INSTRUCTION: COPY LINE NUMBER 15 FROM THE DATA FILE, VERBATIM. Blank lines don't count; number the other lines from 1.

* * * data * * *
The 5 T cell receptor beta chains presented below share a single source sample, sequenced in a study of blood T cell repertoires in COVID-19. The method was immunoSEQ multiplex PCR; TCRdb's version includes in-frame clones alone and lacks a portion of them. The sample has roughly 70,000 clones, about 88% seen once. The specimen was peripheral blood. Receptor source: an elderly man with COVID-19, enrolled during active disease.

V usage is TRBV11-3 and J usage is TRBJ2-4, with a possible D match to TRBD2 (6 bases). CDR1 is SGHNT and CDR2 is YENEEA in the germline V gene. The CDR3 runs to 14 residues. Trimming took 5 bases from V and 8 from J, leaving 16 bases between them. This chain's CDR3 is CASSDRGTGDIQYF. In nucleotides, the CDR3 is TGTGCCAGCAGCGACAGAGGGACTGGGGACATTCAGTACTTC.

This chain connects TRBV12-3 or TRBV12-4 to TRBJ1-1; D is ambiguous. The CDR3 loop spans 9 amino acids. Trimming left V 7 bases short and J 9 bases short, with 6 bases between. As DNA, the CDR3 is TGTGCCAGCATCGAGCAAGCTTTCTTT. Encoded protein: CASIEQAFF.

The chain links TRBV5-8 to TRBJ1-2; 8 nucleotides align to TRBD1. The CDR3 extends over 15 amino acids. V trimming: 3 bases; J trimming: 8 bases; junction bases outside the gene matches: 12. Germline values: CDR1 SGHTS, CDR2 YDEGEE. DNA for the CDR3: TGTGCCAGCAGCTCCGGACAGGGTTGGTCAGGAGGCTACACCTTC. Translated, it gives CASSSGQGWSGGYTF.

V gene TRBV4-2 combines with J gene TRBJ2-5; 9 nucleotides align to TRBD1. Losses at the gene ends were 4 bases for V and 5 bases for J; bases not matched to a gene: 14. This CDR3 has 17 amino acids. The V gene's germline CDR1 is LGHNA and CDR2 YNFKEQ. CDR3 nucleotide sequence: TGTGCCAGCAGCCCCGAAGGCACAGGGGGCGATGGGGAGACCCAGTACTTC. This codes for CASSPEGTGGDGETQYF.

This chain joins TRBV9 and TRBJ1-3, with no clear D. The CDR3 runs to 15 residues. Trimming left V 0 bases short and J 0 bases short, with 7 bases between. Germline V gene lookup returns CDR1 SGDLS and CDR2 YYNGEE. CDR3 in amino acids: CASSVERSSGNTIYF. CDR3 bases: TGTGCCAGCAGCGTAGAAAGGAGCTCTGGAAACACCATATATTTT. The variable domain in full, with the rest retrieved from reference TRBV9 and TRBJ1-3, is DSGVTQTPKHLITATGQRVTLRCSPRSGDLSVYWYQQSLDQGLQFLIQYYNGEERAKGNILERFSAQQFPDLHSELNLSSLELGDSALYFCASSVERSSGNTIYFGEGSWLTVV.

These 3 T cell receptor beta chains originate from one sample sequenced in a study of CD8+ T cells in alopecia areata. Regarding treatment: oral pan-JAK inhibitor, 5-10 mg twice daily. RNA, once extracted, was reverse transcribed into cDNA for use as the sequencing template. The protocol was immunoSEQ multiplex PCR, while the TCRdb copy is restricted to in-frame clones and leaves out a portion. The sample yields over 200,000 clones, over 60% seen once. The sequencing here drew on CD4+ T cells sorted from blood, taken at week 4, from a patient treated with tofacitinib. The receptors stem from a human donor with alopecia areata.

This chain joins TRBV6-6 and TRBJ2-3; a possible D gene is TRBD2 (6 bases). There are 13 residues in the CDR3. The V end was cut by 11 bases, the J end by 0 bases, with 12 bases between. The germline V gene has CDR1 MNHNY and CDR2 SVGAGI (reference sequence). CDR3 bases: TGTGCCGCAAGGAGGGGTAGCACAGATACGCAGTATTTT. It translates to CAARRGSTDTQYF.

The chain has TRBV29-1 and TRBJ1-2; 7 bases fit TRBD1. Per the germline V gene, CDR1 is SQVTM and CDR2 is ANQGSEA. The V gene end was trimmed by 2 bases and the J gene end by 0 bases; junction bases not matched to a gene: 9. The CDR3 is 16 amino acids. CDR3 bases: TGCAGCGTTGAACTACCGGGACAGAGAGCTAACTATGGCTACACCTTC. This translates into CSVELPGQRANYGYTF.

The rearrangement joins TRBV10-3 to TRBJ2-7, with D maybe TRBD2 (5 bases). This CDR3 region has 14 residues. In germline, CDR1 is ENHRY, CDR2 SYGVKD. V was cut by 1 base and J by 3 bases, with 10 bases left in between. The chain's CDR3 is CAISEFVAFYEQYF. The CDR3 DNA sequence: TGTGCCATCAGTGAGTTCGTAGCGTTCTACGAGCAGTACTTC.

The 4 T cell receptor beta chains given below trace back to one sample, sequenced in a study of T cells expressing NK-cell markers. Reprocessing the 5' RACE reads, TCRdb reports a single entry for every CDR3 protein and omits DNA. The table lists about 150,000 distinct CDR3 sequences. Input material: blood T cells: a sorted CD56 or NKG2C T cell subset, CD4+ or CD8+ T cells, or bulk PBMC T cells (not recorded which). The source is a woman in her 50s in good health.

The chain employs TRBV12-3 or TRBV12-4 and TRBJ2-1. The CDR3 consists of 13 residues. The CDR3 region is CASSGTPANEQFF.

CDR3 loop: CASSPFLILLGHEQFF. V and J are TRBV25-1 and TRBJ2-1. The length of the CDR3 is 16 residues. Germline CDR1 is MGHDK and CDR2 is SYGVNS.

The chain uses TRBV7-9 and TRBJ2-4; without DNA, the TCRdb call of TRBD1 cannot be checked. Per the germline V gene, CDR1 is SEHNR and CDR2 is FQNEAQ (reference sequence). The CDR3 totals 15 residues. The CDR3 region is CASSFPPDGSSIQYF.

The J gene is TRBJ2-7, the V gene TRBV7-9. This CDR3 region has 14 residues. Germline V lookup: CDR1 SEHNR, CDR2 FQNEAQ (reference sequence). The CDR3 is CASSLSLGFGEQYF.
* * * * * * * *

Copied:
The J gene is TRBJ2-7, the V gene TRBV7-9. This CDR3 region has 14 residues. Germline V lookup: CDR1 SEHNR, CDR2 FQNEAQ (reference sequence). The CDR3 is CASSLSLGFGEQYF.